H is for Heeney. It was a brilliant performance from pillar to post for Isaac Heeney, who was instrumental in leading the Swans to victory over the Blues. Heeney had 22 disposals, a whopping 14 marks, and kicked 3.1 to be a deserving winner of the Goodes-O’Loughlin medal for a second time. 

I is for Izak electrifies: After a disappointing start to his 2021 campaign, it took Izak Rankine all of 10 minutes to stamp his authority on the contest against Hawthorn at the SCG. 

Rankine had 3 goals to his name within the first 10 minutes of the game, on his way to a career-high 4 goal haul in a comfortable win for the Suns to keep their season alive

J is for Jumper Clash?: Multiple sides including Melbourne and Essendon were unable to wear their Indigenous guernseys for this weekend’s games due to what was deemed as ‘jumper clashes’.

K is for Kicking woes. Collingwood and Geelong combined for an incredibly wasteful 14 goals and 28 behinds on Saturday afternoon. Brody Mihocek was one of the worst offenders, kicking 1.3, while 17 other players kicked at least one behind.

Collingwood failed to score a goal in the first half of its match against Geelong, the first time it’s happened to the Pies at the MCG since 2005. 

The goalless half also marks the 14th and 15th quarters from the Pies that they have gone without a major since the start of 2020, further indicating further concerns for the side.  Adelaide is the only side to have more quarters played without a goal in that time, with 16. 

L is for Lids off? Will you believe in Melbourne now? In a top-of-the-table clash to kick off Sir Doug Nicholls Indigenous Round, the Demons delivered an outstanding performance against fellow finals contender, the Western Bulldogs. They passed a massive acid test for their credentials as a legitimate contender for 2021. 

M is for Mitch Robinson. Game number 221 would have to be among his best, with a brilliant showing against Greater Western Sydney. Robinson had 30 disposals, 12 marks, and kicked 4.1, including a pearler from beyond 50 on the three-quarter-time siren in a best-on-ground performance for Brisbane.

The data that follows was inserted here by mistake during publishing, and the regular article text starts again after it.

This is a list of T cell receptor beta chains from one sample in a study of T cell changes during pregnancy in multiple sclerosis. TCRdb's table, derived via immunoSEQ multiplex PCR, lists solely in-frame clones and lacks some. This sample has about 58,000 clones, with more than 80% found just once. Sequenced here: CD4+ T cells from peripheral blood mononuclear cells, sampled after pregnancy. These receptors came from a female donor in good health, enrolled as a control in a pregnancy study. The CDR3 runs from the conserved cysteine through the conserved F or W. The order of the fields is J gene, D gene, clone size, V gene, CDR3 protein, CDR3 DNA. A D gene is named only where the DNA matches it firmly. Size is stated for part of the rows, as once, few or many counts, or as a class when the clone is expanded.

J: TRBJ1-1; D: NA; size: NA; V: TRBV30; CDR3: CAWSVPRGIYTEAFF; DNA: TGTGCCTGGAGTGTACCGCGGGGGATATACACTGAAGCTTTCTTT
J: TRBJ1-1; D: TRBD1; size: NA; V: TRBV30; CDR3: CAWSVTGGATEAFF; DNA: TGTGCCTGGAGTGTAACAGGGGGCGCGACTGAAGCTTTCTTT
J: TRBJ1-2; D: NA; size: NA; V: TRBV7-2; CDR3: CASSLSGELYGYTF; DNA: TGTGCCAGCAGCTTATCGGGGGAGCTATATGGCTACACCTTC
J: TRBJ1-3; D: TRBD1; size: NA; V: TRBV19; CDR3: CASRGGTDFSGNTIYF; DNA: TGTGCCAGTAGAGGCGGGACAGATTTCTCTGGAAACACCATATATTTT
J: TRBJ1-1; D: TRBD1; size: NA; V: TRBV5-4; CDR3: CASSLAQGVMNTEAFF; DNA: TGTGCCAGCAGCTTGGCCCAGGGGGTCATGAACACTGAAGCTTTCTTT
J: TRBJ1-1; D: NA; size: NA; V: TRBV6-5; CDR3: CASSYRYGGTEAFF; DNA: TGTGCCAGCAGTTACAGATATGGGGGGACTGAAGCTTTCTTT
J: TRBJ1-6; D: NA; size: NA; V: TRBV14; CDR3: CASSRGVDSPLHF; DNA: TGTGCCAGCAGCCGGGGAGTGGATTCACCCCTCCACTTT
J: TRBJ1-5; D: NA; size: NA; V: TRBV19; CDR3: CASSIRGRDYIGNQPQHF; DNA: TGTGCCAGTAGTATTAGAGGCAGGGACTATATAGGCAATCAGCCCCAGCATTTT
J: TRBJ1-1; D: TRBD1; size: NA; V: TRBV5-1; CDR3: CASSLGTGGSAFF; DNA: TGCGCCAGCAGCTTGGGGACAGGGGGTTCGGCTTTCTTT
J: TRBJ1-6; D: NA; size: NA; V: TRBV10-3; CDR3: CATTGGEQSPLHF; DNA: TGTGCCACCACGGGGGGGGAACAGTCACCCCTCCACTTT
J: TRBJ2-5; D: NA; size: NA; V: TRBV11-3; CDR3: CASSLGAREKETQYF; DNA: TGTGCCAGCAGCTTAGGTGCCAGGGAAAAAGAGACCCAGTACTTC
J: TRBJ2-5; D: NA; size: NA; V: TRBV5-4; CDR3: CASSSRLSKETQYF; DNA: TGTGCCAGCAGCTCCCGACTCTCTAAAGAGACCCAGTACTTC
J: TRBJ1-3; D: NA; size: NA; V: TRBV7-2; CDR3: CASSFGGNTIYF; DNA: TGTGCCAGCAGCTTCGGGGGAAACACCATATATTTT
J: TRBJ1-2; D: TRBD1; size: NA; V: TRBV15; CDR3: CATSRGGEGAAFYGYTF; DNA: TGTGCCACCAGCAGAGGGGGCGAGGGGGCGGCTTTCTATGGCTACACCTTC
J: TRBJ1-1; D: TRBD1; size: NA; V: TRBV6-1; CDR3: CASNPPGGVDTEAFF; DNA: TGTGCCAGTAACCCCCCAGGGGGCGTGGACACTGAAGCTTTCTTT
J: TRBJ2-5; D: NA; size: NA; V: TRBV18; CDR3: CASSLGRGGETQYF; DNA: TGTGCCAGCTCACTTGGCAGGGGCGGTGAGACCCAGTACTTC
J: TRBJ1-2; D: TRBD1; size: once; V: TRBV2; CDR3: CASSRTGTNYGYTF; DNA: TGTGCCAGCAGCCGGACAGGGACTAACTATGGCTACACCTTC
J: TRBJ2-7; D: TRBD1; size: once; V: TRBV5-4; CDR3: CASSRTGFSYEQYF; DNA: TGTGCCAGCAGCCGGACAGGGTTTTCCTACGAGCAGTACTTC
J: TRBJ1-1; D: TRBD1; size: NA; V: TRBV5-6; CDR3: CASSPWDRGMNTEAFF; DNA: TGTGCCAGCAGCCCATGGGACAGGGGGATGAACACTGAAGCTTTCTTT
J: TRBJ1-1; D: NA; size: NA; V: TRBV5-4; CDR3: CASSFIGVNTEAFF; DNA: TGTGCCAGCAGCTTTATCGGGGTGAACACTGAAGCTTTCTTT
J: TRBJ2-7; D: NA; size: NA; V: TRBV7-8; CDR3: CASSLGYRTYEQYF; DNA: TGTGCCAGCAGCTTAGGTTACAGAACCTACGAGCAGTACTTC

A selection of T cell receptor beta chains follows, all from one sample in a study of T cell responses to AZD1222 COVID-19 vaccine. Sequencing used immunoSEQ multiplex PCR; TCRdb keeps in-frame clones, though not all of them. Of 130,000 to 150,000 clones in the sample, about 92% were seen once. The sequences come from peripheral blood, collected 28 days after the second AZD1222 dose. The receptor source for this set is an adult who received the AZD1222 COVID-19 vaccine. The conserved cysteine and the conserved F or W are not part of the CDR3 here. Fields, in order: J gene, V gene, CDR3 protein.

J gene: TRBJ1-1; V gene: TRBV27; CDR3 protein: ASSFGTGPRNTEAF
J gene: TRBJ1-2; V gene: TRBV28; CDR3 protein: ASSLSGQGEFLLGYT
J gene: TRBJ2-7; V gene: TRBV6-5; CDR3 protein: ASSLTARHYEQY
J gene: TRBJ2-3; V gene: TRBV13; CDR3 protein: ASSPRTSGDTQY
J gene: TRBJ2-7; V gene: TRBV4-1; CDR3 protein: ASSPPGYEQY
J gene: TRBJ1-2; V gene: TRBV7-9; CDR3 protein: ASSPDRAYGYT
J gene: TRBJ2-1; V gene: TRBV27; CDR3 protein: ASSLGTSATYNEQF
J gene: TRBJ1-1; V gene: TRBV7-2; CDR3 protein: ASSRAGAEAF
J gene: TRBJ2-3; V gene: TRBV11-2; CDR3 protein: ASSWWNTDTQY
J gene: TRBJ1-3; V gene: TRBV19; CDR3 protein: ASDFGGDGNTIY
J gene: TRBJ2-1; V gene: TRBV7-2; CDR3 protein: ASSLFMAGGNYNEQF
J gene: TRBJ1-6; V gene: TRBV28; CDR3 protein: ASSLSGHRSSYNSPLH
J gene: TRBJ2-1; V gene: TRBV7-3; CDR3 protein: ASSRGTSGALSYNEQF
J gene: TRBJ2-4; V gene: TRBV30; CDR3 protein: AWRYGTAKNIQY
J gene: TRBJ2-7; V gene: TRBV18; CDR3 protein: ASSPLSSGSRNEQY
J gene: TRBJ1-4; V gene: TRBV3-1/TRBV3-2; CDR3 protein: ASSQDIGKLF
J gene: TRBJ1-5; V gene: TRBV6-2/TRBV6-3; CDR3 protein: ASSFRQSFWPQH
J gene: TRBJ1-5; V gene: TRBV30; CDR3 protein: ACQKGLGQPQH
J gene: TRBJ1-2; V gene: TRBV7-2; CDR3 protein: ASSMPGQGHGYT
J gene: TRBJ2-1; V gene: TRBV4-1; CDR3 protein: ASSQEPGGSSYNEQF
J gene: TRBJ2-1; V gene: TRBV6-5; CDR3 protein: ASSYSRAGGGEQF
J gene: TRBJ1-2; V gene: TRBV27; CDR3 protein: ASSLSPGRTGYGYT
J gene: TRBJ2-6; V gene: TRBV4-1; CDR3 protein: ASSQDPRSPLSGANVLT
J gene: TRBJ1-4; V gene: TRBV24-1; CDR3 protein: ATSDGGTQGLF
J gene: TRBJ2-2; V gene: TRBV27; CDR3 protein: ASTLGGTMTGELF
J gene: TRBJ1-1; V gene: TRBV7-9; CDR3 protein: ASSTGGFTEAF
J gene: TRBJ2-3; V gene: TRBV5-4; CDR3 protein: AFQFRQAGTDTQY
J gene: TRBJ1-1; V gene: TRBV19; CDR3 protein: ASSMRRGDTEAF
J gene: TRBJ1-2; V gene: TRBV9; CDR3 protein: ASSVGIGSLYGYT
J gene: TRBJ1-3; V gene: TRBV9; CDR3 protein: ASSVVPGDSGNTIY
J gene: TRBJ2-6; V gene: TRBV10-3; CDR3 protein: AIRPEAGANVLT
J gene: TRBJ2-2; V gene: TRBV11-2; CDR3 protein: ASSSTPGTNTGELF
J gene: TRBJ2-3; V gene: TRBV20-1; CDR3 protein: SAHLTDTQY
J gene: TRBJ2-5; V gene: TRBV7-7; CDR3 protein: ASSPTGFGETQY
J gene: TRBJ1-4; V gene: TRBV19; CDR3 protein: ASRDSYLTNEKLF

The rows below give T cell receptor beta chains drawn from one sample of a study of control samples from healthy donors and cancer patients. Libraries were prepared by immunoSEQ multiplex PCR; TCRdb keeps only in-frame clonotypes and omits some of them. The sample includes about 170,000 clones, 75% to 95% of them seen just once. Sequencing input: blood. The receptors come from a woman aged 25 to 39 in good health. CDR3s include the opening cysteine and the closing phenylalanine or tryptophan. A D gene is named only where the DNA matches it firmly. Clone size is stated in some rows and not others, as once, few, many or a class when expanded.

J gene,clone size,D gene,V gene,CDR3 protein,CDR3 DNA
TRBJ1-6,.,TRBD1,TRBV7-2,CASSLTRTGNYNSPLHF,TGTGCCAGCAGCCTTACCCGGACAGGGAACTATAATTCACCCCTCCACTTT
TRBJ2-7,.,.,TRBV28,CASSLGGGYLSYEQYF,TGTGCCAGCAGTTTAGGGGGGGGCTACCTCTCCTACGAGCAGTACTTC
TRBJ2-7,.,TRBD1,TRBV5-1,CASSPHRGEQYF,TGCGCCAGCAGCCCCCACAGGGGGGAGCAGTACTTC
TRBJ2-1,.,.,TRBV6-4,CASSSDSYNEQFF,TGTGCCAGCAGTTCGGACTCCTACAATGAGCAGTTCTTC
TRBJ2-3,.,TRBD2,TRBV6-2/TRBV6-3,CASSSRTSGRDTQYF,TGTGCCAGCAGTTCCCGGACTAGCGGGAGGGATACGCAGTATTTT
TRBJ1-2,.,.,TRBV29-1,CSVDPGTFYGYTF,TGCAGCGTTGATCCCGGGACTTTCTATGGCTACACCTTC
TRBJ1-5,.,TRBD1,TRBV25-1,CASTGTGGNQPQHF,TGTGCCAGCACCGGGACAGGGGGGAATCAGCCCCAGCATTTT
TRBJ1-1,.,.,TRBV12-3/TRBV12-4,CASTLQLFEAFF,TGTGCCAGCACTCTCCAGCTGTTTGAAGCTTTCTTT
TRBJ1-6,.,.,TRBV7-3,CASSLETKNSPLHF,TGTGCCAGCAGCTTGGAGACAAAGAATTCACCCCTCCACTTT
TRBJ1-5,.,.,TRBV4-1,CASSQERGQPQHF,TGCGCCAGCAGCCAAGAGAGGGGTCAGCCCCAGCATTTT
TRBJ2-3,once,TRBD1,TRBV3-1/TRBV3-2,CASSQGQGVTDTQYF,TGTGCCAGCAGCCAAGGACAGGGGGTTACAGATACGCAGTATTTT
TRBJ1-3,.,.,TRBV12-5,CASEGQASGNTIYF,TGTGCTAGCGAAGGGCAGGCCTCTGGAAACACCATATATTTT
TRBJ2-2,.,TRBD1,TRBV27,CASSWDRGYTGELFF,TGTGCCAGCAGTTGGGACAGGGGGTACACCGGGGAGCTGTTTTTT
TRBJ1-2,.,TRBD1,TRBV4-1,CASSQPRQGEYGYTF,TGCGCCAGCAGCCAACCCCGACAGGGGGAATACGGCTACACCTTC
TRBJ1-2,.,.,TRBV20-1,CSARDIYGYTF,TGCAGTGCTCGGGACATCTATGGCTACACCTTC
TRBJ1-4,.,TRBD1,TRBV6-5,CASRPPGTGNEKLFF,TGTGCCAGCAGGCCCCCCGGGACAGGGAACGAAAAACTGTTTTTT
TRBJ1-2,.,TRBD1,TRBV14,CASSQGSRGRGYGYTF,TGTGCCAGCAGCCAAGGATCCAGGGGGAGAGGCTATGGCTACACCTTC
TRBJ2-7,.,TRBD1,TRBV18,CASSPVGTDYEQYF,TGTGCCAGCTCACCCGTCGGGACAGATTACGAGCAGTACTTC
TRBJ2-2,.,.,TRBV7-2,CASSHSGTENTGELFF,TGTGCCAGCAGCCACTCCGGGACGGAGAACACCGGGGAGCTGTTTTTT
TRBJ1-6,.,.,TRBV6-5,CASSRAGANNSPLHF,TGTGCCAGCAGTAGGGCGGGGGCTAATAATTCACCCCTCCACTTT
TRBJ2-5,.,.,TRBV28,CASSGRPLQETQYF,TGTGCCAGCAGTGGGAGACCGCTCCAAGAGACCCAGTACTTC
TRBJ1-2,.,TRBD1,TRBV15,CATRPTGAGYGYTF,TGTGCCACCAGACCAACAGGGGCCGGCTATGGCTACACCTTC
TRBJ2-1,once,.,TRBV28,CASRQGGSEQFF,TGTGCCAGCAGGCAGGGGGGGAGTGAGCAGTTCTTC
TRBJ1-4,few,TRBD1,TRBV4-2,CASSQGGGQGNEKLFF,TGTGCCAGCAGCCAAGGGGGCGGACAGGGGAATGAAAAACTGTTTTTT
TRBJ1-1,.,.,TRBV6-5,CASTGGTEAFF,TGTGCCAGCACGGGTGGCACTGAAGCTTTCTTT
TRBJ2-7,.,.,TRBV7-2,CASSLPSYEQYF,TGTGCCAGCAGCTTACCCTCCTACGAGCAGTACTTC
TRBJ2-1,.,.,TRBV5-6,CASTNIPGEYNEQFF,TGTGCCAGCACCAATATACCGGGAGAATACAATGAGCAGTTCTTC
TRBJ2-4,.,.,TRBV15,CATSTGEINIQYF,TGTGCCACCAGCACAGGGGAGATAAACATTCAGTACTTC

N is for No love lost. Taking the field for just the third time this season (and two games as the unused medical sub), Mason Wood led St Kilda from the front against his old side North Melbourne. He kicked three goals for the first time since 2019, finishing with 18 disposals, eight marks, and nine score involvements.

O is for On the road again. In the words of Willie Nelson, it looks as if all the Victorian clubs will be ‘on the road again as the AFL continues to do its best to outrun COVID-19 amid Victoria being plunged into lockdown last week. 

Indigenous round celebrations continue with the Essendon vs Richmond Dreamtime clash taking place at Optus Stadium next week, while other games involving Victorian sides are in the process of being rescheduled to different venues across the nation.

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P is for Pressure. Huge momentum swings off the back of tackling pressure kept both the Tigers and the Crows on their toes all afternoon, but it was the forward line pressure of the Crows that was the most eye-catching. Forward trio Ned McHenry, Shane McAdam, and James Rowe laid 10 tackles between them, McHenry also performing 19 pressure acts.

Q is for quiet achiever: Touk Miller continues to put together another prolific season without much fuss or fanfare. Saturday night against Hawthorn was his fifth game in a row with 30 touches or more. Add 9 marks and seven tackles to his 37 touches and you’ve got a complete captain’s performance. A smokey for All- Australian honours.